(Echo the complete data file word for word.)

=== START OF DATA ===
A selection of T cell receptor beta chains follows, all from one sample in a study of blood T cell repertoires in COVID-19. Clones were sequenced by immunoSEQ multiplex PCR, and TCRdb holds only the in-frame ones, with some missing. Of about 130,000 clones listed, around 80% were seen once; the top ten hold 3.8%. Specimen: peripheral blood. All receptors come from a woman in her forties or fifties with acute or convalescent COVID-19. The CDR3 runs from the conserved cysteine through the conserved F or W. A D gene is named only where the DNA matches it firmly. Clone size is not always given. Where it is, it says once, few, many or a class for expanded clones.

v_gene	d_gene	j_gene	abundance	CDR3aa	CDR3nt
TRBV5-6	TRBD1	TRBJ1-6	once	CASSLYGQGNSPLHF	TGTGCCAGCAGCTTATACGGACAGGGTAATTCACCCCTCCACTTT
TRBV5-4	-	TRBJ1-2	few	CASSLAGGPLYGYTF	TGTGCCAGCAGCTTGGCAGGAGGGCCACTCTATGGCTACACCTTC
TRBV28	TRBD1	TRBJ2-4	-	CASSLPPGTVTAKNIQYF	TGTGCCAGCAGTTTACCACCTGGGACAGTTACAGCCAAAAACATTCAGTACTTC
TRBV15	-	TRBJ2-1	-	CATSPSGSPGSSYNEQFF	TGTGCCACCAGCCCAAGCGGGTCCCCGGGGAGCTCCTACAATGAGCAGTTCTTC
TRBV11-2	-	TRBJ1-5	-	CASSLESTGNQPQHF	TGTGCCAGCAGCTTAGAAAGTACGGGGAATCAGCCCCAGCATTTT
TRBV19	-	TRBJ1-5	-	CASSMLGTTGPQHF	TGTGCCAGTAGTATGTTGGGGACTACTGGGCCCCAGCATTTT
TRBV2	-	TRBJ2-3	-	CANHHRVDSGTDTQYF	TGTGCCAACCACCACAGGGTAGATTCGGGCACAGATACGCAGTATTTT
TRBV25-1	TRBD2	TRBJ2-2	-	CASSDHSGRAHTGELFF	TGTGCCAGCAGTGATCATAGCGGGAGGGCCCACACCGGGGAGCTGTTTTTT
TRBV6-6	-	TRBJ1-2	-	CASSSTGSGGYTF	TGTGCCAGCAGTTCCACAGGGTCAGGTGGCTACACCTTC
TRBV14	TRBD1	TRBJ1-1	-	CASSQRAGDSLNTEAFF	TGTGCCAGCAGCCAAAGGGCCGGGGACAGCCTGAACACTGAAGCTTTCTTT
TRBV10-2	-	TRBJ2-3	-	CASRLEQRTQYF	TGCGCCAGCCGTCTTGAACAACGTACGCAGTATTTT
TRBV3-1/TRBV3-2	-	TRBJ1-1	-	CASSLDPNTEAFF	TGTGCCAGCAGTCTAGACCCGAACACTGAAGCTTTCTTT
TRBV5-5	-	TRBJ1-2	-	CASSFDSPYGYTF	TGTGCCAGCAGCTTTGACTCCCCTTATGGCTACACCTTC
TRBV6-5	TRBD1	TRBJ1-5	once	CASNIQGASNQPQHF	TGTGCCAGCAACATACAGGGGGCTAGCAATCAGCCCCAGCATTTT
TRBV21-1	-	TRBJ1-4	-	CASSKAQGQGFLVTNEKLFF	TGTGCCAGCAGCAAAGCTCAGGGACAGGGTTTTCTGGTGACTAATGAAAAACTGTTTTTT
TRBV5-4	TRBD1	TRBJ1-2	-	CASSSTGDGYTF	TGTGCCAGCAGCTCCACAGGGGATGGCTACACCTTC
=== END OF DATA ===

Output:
A selection of T cell receptor beta chains follows, all from one sample in a study of blood T cell repertoires in COVID-19. Clones were sequenced by immunoSEQ multiplex PCR, and TCRdb holds only the in-frame ones, with some missing. Of about 130,000 clones listed, around 80% were seen once; the top ten hold 3.8%. Specimen: peripheral blood. All receptors come from a woman in her forties or fifties with acute or convalescent COVID-19. The CDR3 runs from the conserved cysteine through the conserved F or W. A D gene is named only where the DNA matches it firmly. Clone size is not always given. Where it is, it says once, few, many or a class for expanded clones.

v_gene	d_gene	j_gene	abundance	CDR3aa	CDR3nt
TRBV5-6	TRBD1	TRBJ1-6	once	CASSLYGQGNSPLHF	TGTGCCAGCAGCTTATACGGACAGGGTAATTCACCCCTCCACTTT
TRBV5-4	-	TRBJ1-2	few	CASSLAGGPLYGYTF	TGTGCCAGCAGCTTGGCAGGAGGGCCACTCTATGGCTACACCTTC
TRBV28	TRBD1	TRBJ2-4	-	CASSLPPGTVTAKNIQYF	TGTGCCAGCAGTTTACCACCTGGGACAGTTACAGCCAAAAACATTCAGTACTTC
TRBV15	-	TRBJ2-1	-	CATSPSGSPGSSYNEQFF	TGTGCCACCAGCCCAAGCGGGTCCCCGGGGAGCTCCTACAATGAGCAGTTCTTC
TRBV11-2	-	TRBJ1-5	-	CASSLESTGNQPQHF	TGTGCCAGCAGCTTAGAAAGTACGGGGAATCAGCCCCAGCATTTT
TRBV19	-	TRBJ1-5	-	CASSMLGTTGPQHF	TGTGCCAGTAGTATGTTGGGGACTACTGGGCCCCAGCATTTT
TRBV2	-	TRBJ2-3	-	CANHHRVDSGTDTQYF	TGTGCCAACCACCACAGGGTAGATTCGGGCACAGATACGCAGTATTTT
TRBV25-1	TRBD2	TRBJ2-2	-	CASSDHSGRAHTGELFF	TGTGCCAGCAGTGATCATAGCGGGAGGGCCCACACCGGGGAGCTGTTTTTT
TRBV6-6	-	TRBJ1-2	-	CASSSTGSGGYTF	TGTGCCAGCAGTTCCACAGGGTCAGGTGGCTACACCTTC
TRBV14	TRBD1	TRBJ1-1	-	CASSQRAGDSLNTEAFF	TGTGCCAGCAGCCAAAGGGCCGGGGACAGCCTGAACACTGAAGCTTTCTTT
TRBV10-2	-	TRBJ2-3	-	CASRLEQRTQYF	TGCGCCAGCCGTCTTGAACAACGTACGCAGTATTTT
TRBV3-1/TRBV3-2	-	TRBJ1-1	-	CASSLDPNTEAFF	TGTGCCAGCAGTCTAGACCCGAACACTGAAGCTTTCTTT
TRBV5-5	-	TRBJ1-2	-	CASSFDSPYGYTF	TGTGCCAGCAGCTTTGACTCCCCTTATGGCTACACCTTC
TRBV6-5	TRBD1	TRBJ1-5	once	CASNIQGASNQPQHF	TGTGCCAGCAACATACAGGGGGCTAGCAATCAGCCCCAGCATTTT
TRBV21-1	-	TRBJ1-4	-	CASSKAQGQGFLVTNEKLFF	TGTGCCAGCAGCAAAGCTCAGGGACAGGGTTTTCTGGTGACTAATGAAAAACTGTTTTTT
TRBV5-4	TRBD1	TRBJ1-2	-	CASSSTGDGYTF	TGTGCCAGCAGCTCCACAGGGGATGGCTACACCTTC